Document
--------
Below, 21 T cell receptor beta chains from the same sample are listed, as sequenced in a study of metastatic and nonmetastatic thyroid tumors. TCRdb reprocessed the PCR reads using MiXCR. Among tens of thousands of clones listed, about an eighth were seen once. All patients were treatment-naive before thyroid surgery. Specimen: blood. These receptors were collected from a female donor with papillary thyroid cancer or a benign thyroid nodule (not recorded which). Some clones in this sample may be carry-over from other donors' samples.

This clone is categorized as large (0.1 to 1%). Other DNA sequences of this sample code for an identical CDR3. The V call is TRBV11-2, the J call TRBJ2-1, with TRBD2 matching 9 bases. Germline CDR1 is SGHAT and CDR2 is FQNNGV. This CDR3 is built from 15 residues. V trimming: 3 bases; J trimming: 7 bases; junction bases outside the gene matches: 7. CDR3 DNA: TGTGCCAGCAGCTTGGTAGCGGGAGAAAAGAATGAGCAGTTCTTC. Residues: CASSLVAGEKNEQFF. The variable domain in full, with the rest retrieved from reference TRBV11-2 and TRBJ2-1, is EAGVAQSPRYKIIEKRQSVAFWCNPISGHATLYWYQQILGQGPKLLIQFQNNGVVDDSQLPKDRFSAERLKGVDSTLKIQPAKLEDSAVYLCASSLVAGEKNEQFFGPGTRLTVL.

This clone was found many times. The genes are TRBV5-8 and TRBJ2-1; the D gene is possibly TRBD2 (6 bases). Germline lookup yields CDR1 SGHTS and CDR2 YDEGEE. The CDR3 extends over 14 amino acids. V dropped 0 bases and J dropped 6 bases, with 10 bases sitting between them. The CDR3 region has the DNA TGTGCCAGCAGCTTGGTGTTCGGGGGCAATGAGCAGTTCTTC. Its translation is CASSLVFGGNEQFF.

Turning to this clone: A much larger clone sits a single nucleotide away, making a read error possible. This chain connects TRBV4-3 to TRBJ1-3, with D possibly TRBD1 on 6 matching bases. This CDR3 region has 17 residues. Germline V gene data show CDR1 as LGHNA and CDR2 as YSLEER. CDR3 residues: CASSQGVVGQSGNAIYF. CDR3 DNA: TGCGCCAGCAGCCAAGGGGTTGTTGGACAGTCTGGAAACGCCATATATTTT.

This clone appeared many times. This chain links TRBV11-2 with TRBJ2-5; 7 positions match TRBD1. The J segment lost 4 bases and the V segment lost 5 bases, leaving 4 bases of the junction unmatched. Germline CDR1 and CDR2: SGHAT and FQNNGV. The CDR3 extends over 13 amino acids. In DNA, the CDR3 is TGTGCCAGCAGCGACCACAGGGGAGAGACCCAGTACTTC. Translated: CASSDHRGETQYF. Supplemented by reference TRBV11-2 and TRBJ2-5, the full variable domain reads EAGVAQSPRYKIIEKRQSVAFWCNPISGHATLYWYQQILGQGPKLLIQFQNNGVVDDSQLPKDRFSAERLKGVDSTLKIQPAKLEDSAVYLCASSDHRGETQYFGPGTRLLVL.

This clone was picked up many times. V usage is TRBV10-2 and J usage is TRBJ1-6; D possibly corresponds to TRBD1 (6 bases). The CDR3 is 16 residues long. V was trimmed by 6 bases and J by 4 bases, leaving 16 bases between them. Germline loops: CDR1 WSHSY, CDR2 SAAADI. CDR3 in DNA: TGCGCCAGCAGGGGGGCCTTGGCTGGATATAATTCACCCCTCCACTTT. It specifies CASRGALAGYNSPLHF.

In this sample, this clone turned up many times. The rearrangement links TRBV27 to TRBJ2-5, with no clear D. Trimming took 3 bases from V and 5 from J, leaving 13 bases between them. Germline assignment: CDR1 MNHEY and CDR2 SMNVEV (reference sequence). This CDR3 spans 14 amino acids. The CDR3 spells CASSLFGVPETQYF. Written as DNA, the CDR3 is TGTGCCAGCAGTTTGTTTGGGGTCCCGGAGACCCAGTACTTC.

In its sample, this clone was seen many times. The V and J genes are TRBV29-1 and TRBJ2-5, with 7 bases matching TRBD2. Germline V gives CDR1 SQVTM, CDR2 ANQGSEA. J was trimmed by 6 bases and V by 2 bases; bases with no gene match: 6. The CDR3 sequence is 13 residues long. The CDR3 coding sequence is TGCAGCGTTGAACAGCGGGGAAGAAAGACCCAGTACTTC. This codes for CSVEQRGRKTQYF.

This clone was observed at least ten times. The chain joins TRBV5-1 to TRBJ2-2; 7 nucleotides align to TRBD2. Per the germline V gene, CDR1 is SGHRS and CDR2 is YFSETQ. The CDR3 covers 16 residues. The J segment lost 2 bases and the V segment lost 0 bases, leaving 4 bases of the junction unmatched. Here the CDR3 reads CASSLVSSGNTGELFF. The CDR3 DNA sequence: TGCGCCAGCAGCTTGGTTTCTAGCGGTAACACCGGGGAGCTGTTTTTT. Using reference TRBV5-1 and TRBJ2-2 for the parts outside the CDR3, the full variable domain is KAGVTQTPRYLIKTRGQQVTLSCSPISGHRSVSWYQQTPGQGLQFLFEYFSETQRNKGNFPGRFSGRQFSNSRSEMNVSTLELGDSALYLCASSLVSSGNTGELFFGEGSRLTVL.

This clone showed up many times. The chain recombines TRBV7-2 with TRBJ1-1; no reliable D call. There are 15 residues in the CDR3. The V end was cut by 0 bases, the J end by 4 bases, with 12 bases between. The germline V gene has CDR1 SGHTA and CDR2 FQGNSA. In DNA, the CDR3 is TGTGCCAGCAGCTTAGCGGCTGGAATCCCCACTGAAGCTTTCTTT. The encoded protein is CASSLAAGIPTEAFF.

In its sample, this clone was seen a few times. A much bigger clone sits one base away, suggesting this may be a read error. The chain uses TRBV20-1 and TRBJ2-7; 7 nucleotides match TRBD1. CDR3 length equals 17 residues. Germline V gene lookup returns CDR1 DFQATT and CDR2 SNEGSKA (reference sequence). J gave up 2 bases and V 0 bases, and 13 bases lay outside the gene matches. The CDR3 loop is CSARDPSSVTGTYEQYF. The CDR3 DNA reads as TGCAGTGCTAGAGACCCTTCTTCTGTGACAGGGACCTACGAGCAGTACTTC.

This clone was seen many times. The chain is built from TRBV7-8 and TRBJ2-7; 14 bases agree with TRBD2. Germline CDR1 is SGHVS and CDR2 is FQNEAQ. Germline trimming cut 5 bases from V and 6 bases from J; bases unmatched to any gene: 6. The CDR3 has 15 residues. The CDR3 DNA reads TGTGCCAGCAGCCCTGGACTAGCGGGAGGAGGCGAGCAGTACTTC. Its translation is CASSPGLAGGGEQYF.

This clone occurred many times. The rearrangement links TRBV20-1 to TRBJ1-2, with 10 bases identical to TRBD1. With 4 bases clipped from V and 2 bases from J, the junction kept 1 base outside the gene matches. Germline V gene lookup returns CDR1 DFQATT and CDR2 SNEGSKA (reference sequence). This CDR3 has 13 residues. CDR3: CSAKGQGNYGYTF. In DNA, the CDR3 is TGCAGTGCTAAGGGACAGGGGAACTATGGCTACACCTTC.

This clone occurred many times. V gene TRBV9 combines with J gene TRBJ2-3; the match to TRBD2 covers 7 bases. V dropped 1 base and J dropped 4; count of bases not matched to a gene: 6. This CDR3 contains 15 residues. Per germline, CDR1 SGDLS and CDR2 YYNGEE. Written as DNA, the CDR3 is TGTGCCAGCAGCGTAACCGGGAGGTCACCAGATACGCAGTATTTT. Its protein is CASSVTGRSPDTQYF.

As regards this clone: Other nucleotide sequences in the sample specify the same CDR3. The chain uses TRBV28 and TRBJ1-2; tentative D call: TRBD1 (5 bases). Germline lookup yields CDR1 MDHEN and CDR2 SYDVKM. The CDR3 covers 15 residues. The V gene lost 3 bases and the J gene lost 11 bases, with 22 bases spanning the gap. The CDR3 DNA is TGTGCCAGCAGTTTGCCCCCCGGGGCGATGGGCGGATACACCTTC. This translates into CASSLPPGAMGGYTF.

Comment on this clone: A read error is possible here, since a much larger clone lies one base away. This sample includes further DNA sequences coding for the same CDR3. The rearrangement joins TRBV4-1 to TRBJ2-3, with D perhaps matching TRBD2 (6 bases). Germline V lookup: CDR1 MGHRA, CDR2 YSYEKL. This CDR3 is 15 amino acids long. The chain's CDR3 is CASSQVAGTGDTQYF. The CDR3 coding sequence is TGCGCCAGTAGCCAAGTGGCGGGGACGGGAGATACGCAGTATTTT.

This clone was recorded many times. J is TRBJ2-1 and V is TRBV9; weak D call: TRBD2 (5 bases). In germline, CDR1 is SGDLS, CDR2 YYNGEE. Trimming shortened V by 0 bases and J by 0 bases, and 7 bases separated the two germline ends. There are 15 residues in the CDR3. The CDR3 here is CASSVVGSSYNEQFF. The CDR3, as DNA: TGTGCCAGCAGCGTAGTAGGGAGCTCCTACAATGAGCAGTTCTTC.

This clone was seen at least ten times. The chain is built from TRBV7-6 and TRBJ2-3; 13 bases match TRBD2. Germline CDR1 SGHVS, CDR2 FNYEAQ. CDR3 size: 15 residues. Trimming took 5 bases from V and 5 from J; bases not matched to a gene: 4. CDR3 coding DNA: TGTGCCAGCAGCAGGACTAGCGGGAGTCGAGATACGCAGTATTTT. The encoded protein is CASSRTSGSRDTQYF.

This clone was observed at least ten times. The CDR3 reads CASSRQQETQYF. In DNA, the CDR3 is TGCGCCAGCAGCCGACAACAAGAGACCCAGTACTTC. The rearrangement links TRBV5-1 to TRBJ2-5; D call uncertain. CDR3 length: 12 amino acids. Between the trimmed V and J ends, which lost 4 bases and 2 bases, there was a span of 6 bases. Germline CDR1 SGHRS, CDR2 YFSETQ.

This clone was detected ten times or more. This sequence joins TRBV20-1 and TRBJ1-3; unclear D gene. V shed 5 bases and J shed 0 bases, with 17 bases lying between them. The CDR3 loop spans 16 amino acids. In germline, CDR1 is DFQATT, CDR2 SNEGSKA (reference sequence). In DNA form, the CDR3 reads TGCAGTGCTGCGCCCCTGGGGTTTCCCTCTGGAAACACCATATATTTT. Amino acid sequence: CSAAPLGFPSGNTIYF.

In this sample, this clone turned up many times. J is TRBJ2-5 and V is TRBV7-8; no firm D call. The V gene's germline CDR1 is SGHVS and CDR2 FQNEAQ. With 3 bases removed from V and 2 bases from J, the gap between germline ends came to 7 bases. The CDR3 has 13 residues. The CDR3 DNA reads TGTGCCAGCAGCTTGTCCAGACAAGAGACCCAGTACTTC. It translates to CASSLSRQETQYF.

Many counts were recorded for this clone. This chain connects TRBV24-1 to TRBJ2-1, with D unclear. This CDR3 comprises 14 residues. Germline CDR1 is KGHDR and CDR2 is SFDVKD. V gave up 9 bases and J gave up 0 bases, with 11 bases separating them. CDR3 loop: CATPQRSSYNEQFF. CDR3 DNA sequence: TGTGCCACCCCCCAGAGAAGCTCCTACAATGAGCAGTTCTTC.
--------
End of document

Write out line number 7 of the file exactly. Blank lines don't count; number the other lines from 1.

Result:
In this sample, this clone turned up many times. The rearrangement links TRBV27 to TRBJ2-5, with no clear D. Trimming took 3 bases from V and 5 from J, leaving 13 bases between them. Germline assignment: CDR1 MNHEY and CDR2 SMNVEV (reference sequence). This CDR3 spans 14 amino acids. The CDR3 spells CASSLFGVPETQYF. Written as DNA, the CDR3 is TGTGCCAGCAGTTTGTTTGGGGTCCCGGAGACCCAGTACTTC.